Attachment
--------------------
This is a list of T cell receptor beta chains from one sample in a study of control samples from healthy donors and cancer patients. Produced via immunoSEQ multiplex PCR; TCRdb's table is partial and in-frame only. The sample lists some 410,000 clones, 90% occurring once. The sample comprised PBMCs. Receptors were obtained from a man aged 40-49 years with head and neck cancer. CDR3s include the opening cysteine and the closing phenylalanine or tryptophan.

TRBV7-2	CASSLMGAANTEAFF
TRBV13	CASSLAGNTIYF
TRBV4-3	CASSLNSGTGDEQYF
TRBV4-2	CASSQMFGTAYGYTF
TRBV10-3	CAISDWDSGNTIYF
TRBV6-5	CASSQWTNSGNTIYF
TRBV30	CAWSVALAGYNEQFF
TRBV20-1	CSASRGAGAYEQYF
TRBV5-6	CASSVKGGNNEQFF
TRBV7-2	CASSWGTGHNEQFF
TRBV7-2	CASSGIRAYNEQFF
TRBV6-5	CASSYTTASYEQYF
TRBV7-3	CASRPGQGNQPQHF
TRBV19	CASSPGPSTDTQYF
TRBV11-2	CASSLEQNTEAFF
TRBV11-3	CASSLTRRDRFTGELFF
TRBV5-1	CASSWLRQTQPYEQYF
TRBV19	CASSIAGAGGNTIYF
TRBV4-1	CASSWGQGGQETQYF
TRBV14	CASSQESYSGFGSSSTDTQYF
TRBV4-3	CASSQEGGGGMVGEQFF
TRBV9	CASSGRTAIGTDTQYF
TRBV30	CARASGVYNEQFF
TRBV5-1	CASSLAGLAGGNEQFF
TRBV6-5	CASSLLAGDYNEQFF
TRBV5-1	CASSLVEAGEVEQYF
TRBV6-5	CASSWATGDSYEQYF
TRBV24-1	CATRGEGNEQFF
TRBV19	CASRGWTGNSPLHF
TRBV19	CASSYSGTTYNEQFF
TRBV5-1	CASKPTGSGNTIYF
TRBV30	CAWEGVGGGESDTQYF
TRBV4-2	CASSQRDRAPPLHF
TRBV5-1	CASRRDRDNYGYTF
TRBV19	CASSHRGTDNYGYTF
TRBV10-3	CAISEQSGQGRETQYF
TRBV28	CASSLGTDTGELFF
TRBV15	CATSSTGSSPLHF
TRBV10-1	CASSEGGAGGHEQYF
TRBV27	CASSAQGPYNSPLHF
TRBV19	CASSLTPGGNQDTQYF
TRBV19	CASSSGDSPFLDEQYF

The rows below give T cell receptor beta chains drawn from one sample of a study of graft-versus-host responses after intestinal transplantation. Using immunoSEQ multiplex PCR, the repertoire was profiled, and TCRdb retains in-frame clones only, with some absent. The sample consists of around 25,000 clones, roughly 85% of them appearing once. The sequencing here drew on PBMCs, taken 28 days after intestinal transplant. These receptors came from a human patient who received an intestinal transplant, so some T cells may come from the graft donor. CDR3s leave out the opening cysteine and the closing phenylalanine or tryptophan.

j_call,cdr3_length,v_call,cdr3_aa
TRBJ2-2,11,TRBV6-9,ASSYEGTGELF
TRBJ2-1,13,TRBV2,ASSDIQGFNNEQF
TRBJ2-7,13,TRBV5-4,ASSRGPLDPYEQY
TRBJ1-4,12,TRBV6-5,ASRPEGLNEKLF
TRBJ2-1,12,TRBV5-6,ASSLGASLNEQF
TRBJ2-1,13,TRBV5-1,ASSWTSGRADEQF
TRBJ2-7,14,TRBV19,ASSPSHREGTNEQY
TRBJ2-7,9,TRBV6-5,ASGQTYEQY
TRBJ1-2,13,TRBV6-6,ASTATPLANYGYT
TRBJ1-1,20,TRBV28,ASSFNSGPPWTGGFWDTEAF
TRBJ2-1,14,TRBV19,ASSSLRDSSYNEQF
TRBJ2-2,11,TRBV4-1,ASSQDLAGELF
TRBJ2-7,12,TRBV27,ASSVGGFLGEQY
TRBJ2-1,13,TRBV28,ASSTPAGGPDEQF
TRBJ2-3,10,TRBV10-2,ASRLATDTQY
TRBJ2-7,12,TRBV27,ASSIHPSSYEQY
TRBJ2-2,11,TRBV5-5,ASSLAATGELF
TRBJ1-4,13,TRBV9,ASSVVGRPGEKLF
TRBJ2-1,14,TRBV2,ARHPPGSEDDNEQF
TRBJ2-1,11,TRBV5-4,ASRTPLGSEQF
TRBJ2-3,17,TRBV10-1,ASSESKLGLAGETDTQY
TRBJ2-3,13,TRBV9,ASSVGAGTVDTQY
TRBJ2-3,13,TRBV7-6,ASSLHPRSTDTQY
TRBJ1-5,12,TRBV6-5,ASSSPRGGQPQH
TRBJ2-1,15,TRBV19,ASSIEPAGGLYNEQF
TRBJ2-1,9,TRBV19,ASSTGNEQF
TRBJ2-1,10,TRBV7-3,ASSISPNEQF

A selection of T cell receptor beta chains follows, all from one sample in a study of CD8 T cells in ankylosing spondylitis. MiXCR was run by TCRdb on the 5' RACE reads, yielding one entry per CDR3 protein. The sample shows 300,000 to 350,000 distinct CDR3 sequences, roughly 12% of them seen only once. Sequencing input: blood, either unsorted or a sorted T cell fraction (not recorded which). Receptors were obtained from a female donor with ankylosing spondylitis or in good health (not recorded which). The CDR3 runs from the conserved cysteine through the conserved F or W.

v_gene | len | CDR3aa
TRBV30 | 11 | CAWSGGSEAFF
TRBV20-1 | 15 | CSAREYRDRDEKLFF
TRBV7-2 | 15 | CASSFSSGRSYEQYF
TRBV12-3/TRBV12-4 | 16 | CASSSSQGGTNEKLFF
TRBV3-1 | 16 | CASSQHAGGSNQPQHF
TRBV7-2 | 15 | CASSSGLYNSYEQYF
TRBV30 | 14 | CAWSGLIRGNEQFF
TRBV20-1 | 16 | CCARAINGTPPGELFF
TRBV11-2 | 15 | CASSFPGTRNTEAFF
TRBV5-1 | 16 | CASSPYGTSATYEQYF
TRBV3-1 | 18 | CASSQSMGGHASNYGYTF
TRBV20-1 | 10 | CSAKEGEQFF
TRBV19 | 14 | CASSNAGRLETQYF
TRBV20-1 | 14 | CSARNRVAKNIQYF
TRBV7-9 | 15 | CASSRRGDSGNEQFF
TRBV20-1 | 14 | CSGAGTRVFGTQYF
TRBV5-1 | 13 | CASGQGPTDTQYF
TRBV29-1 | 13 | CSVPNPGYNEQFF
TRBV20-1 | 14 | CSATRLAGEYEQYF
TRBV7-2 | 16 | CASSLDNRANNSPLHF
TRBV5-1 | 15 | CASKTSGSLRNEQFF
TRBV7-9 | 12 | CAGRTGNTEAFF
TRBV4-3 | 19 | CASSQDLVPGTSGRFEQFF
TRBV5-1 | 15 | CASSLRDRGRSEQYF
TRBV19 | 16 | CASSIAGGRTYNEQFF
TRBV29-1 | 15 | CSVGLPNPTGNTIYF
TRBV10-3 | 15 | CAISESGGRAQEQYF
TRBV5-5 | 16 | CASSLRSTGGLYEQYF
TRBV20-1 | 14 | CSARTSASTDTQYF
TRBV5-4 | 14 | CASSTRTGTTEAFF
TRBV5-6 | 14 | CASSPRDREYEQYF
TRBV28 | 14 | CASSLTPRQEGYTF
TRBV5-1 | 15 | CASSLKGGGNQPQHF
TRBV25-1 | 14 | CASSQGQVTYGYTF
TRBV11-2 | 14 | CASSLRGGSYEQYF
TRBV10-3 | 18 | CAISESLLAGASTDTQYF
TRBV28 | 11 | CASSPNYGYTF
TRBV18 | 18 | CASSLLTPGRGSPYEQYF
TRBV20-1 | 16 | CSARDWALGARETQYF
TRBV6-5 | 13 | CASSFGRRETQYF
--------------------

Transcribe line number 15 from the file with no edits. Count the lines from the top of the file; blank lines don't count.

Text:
TRBV19	CASSPGPSTDTQYF